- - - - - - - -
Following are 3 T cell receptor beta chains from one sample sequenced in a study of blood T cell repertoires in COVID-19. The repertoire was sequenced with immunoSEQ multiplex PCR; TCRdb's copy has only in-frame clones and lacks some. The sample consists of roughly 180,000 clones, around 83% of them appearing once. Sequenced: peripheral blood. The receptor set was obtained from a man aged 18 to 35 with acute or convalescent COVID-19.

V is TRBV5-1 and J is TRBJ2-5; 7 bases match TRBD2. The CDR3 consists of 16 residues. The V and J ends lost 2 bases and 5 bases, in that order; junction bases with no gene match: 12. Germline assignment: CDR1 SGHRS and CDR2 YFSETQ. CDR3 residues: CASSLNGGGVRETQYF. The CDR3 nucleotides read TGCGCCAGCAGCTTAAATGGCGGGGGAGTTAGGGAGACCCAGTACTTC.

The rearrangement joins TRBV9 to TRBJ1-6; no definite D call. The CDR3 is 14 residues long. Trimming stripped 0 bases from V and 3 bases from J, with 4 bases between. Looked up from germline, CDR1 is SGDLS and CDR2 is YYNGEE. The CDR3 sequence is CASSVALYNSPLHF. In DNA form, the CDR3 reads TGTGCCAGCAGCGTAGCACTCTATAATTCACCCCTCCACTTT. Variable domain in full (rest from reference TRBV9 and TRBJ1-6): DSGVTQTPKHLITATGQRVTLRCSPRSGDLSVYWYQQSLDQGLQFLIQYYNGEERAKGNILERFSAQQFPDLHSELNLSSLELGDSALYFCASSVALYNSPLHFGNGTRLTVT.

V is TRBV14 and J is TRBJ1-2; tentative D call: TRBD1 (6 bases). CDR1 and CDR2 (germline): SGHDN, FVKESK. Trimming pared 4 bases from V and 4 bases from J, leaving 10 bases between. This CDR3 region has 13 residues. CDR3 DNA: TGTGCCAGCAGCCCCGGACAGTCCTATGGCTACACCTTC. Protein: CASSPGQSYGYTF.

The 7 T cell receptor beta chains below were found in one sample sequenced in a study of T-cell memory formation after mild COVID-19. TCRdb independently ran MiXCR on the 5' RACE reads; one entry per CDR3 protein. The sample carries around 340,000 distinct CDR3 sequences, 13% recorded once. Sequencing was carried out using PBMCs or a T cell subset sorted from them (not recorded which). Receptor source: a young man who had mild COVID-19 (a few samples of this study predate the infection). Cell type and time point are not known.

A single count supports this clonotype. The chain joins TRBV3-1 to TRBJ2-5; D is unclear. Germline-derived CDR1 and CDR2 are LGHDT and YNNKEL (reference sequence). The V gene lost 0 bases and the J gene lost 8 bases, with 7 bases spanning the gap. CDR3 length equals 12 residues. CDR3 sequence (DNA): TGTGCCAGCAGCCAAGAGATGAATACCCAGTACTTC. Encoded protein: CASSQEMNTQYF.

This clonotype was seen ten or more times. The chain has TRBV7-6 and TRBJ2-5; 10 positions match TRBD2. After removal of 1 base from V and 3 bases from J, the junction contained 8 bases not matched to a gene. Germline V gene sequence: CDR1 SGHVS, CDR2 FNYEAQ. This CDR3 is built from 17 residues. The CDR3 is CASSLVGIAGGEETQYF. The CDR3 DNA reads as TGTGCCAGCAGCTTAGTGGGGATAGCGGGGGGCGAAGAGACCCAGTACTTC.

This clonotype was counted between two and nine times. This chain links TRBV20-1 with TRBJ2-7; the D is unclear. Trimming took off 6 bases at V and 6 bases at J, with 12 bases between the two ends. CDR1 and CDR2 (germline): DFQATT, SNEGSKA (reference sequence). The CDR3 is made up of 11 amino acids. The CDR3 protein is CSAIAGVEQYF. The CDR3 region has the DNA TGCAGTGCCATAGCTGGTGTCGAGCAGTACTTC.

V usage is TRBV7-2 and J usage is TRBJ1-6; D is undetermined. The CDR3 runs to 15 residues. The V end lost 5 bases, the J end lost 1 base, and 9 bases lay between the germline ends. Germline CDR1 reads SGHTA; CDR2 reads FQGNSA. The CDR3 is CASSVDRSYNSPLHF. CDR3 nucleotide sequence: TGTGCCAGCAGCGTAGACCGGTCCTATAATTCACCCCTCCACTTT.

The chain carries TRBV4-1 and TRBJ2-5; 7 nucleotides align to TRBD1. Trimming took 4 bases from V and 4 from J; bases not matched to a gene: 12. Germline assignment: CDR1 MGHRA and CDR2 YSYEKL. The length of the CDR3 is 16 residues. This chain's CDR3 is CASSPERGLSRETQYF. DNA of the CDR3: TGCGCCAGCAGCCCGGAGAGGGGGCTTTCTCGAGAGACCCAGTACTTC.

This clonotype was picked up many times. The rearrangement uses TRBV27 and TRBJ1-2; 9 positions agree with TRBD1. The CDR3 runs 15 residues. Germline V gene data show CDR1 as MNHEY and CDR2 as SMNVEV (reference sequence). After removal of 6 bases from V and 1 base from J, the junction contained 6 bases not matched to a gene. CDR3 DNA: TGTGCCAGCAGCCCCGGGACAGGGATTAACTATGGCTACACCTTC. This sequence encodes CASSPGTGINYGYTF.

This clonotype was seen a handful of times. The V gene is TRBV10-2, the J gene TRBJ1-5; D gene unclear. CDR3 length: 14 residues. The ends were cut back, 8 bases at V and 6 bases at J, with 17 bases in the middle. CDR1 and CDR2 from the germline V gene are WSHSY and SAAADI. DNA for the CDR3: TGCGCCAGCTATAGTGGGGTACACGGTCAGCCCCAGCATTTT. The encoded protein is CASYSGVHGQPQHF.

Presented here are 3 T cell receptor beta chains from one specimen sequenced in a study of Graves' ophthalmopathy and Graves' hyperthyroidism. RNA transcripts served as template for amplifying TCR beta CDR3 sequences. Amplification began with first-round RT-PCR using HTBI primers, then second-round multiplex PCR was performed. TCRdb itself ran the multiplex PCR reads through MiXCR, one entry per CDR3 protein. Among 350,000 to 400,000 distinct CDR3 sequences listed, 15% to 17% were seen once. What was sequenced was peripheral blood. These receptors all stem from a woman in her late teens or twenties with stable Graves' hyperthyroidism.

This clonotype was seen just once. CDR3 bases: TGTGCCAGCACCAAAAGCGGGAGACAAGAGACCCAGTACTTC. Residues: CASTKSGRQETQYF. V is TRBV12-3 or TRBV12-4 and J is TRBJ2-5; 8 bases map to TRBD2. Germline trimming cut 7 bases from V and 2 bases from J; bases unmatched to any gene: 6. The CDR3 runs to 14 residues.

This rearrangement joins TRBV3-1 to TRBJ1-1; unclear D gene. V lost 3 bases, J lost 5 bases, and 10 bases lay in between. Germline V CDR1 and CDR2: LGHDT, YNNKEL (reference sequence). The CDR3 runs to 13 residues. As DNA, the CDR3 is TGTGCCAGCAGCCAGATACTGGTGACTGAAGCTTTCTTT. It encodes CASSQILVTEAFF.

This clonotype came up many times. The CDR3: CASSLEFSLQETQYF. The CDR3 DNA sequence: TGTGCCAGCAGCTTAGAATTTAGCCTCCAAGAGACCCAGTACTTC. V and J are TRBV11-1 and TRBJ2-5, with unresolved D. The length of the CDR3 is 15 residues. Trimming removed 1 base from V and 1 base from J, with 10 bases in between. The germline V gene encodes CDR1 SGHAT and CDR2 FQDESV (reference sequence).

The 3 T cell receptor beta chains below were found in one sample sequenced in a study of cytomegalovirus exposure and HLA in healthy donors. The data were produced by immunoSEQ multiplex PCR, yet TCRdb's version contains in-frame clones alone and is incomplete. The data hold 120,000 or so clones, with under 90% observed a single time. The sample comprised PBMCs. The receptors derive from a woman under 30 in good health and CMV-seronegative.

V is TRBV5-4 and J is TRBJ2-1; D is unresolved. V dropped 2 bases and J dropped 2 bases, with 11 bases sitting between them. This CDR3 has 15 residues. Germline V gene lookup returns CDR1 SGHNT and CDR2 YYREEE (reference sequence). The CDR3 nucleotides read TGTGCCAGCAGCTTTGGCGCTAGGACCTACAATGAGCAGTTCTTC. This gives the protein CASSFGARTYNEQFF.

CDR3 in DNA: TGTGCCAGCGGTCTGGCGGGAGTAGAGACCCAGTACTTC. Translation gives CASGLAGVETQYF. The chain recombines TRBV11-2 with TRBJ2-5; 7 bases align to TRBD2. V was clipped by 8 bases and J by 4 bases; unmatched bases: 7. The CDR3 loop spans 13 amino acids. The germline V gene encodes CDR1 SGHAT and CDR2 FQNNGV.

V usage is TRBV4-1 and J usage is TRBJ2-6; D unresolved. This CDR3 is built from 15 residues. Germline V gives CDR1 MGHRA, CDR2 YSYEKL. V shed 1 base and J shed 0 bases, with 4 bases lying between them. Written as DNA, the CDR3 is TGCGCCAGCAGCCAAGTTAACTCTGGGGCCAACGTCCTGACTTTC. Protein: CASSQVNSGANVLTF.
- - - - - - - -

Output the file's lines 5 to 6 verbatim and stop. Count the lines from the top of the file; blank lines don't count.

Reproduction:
The 7 T cell receptor beta chains below were found in one sample sequenced in a study of T-cell memory formation after mild COVID-19. TCRdb independently ran MiXCR on the 5' RACE reads; one entry per CDR3 protein. The sample carries around 340,000 distinct CDR3 sequences, 13% recorded once. Sequencing was carried out using PBMCs or a T cell subset sorted from them (not recorded which). Receptor source: a young man who had mild COVID-19 (a few samples of this study predate the infection). Cell type and time point are not known.

A single count supports this clonotype. The chain joins TRBV3-1 to TRBJ2-5; D is unclear. Germline-derived CDR1 and CDR2 are LGHDT and YNNKEL (reference sequence). The V gene lost 0 bases and the J gene lost 8 bases, with 7 bases spanning the gap. CDR3 length equals 12 residues. CDR3 sequence (DNA): TGTGCCAGCAGCCAAGAGATGAATACCCAGTACTTC. Encoded protein: CASSQEMNTQYF.